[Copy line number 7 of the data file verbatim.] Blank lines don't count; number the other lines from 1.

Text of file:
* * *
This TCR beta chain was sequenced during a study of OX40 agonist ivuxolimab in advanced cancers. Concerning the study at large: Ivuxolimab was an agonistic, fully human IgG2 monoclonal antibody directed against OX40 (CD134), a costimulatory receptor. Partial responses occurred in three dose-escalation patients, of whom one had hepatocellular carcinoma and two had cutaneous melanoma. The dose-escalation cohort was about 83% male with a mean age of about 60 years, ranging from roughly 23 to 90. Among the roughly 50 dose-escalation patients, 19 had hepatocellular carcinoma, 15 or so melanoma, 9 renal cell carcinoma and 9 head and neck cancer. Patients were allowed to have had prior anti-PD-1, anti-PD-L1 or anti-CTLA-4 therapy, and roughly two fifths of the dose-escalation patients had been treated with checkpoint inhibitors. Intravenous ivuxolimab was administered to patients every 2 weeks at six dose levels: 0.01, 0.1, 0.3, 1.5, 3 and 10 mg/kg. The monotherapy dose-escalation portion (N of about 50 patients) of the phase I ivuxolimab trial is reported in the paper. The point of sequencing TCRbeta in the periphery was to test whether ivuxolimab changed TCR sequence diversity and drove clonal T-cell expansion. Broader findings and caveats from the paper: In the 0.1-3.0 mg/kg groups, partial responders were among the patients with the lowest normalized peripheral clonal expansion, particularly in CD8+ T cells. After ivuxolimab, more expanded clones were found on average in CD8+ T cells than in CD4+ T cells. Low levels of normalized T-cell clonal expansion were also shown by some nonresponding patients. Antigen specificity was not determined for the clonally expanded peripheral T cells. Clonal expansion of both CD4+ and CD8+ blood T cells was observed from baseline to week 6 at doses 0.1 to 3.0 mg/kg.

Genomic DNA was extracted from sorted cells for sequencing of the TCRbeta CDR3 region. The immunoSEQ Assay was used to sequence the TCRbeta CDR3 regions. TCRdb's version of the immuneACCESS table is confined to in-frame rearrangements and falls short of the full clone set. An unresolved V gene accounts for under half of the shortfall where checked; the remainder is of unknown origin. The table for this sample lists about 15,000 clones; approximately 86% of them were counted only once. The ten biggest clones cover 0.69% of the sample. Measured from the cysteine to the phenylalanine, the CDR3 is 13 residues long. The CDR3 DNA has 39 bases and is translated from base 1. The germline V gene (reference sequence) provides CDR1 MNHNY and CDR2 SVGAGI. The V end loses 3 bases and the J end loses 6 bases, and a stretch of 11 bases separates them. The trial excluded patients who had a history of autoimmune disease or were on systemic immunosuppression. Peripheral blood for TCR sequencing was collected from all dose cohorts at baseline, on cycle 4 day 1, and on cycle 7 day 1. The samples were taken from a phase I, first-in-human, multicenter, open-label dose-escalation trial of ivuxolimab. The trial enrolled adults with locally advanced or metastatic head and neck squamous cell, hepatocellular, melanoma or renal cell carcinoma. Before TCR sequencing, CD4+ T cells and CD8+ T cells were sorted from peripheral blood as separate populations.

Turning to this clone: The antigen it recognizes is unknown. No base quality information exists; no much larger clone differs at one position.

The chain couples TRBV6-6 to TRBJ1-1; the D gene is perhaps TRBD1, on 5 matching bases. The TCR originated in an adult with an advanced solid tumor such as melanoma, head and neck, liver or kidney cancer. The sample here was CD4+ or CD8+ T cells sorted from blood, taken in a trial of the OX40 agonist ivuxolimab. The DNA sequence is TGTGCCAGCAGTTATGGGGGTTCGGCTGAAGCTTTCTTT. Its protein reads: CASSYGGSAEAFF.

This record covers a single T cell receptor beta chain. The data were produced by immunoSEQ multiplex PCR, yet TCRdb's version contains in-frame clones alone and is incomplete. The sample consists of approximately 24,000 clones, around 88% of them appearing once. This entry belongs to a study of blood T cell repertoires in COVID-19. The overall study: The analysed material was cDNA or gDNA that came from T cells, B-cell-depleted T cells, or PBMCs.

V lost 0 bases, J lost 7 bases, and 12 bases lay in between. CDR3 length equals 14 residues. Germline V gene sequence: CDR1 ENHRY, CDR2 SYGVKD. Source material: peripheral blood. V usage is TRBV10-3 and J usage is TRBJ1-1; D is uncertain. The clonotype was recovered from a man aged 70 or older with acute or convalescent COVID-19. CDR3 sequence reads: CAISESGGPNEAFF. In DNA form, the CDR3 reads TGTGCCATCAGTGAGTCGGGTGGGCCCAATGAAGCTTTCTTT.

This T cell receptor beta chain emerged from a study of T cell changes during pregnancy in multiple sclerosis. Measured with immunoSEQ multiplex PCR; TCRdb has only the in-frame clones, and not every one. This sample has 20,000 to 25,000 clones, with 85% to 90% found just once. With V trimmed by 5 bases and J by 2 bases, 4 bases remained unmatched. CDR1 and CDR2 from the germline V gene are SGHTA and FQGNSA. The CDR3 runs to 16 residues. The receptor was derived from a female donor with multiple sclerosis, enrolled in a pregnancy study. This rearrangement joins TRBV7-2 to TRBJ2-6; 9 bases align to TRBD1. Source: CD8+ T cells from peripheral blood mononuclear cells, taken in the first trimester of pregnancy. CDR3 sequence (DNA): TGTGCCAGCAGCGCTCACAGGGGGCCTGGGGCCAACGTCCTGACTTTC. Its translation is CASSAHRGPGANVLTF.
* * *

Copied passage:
This T cell receptor beta chain emerged from a study of T cell changes during pregnancy in multiple sclerosis. Measured with immunoSEQ multiplex PCR; TCRdb has only the in-frame clones, and not every one. This sample has 20,000 to 25,000 clones, with 85% to 90% found just once. With V trimmed by 5 bases and J by 2 bases, 4 bases remained unmatched. CDR1 and CDR2 from the germline V gene are SGHTA and FQGNSA. The CDR3 runs to 16 residues. The receptor was derived from a female donor with multiple sclerosis, enrolled in a pregnancy study. This rearrangement joins TRBV7-2 to TRBJ2-6; 9 bases align to TRBD1. Source: CD8+ T cells from peripheral blood mononuclear cells, taken in the first trimester of pregnancy. CDR3 sequence (DNA): TGTGCCAGCAGCGCTCACAGGGGGCCTGGGGCCAACGTCCTGACTTTC. Its translation is CASSAHRGPGANVLTF.